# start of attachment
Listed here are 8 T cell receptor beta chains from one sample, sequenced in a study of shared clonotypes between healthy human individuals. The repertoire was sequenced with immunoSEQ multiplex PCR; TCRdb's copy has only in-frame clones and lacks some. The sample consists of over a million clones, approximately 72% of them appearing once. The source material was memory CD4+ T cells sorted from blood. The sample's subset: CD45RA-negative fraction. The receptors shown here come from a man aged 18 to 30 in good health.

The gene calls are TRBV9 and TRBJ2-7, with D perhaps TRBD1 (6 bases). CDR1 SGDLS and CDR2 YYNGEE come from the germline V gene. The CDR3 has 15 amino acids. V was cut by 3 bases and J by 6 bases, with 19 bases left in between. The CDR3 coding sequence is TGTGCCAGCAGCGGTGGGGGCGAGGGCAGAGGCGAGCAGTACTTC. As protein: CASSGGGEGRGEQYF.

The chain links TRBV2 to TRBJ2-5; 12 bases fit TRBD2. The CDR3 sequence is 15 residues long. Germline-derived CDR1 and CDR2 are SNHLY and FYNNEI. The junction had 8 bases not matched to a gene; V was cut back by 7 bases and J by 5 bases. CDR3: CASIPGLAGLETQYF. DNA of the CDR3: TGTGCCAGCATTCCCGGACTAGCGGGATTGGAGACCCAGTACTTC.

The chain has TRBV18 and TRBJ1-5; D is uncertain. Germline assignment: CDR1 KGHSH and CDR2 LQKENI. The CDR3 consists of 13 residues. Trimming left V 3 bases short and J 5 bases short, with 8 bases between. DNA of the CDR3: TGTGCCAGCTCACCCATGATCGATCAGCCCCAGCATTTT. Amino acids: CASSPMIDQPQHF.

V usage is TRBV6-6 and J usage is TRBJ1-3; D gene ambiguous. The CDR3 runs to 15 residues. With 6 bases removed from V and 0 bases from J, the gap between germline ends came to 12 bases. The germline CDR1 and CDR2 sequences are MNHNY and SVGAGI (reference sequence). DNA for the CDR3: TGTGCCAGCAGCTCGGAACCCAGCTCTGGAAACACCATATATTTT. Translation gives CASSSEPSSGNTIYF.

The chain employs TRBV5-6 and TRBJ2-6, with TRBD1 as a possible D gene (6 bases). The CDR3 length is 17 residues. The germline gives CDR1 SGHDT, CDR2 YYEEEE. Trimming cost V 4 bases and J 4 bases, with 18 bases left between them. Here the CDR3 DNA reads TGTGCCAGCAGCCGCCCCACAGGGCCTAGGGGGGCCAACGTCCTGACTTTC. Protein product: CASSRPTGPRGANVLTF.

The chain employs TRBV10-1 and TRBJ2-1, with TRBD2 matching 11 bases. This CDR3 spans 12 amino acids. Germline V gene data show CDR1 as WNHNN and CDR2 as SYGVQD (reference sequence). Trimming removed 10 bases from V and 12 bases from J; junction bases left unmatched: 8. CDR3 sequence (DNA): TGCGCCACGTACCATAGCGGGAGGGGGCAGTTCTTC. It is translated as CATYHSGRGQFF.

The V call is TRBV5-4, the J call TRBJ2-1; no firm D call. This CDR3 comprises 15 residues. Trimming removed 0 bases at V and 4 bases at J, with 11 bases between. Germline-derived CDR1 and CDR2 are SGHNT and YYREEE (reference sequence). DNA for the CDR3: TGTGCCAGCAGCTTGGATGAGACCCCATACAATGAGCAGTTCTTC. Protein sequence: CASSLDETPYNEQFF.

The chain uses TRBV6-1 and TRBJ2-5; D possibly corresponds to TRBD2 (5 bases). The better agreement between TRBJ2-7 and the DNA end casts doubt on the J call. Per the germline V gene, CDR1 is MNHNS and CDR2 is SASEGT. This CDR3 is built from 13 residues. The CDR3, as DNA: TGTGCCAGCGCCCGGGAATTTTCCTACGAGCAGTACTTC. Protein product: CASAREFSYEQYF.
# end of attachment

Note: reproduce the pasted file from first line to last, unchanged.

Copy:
Listed here are 8 T cell receptor beta chains from one sample, sequenced in a study of shared clonotypes between healthy human individuals. The repertoire was sequenced with immunoSEQ multiplex PCR; TCRdb's copy has only in-frame clones and lacks some. The sample consists of over a million clones, approximately 72% of them appearing once. The source material was memory CD4+ T cells sorted from blood. The sample's subset: CD45RA-negative fraction. The receptors shown here come from a man aged 18 to 30 in good health.

The gene calls are TRBV9 and TRBJ2-7, with D perhaps TRBD1 (6 bases). CDR1 SGDLS and CDR2 YYNGEE come from the germline V gene. The CDR3 has 15 amino acids. V was cut by 3 bases and J by 6 bases, with 19 bases left in between. The CDR3 coding sequence is TGTGCCAGCAGCGGTGGGGGCGAGGGCAGAGGCGAGCAGTACTTC. As protein: CASSGGGEGRGEQYF.

The chain links TRBV2 to TRBJ2-5; 12 bases fit TRBD2. The CDR3 sequence is 15 residues long. Germline-derived CDR1 and CDR2 are SNHLY and FYNNEI. The junction had 8 bases not matched to a gene; V was cut back by 7 bases and J by 5 bases. CDR3: CASIPGLAGLETQYF. DNA of the CDR3: TGTGCCAGCATTCCCGGACTAGCGGGATTGGAGACCCAGTACTTC.

The chain has TRBV18 and TRBJ1-5; D is uncertain. Germline assignment: CDR1 KGHSH and CDR2 LQKENI. The CDR3 consists of 13 residues. Trimming left V 3 bases short and J 5 bases short, with 8 bases between. DNA of the CDR3: TGTGCCAGCTCACCCATGATCGATCAGCCCCAGCATTTT. Amino acids: CASSPMIDQPQHF.

V usage is TRBV6-6 and J usage is TRBJ1-3; D gene ambiguous. The CDR3 runs to 15 residues. With 6 bases removed from V and 0 bases from J, the gap between germline ends came to 12 bases. The germline CDR1 and CDR2 sequences are MNHNY and SVGAGI (reference sequence). DNA for the CDR3: TGTGCCAGCAGCTCGGAACCCAGCTCTGGAAACACCATATATTTT. Translation gives CASSSEPSSGNTIYF.

The chain employs TRBV5-6 and TRBJ2-6, with TRBD1 as a possible D gene (6 bases). The CDR3 length is 17 residues. The germline gives CDR1 SGHDT, CDR2 YYEEEE. Trimming cost V 4 bases and J 4 bases, with 18 bases left between them. Here the CDR3 DNA reads TGTGCCAGCAGCCGCCCCACAGGGCCTAGGGGGGCCAACGTCCTGACTTTC. Protein product: CASSRPTGPRGANVLTF.

The chain employs TRBV10-1 and TRBJ2-1, with TRBD2 matching 11 bases. This CDR3 spans 12 amino acids. Germline V gene data show CDR1 as WNHNN and CDR2 as SYGVQD (reference sequence). Trimming removed 10 bases from V and 12 bases from J; junction bases left unmatched: 8. CDR3 sequence (DNA): TGCGCCACGTACCATAGCGGGAGGGGGCAGTTCTTC. It is translated as CATYHSGRGQFF.

The V call is TRBV5-4, the J call TRBJ2-1; no firm D call. This CDR3 comprises 15 residues. Trimming removed 0 bases at V and 4 bases at J, with 11 bases between. Germline-derived CDR1 and CDR2 are SGHNT and YYREEE (reference sequence). DNA for the CDR3: TGTGCCAGCAGCTTGGATGAGACCCCATACAATGAGCAGTTCTTC. Protein sequence: CASSLDETPYNEQFF.

The chain uses TRBV6-1 and TRBJ2-5; D possibly corresponds to TRBD2 (5 bases). The better agreement between TRBJ2-7 and the DNA end casts doubt on the J call. Per the germline V gene, CDR1 is MNHNS and CDR2 is SASEGT. This CDR3 is built from 13 residues. The CDR3, as DNA: TGTGCCAGCGCCCGGGAATTTTCCTACGAGCAGTACTTC. Protein product: CASAREFSYEQYF.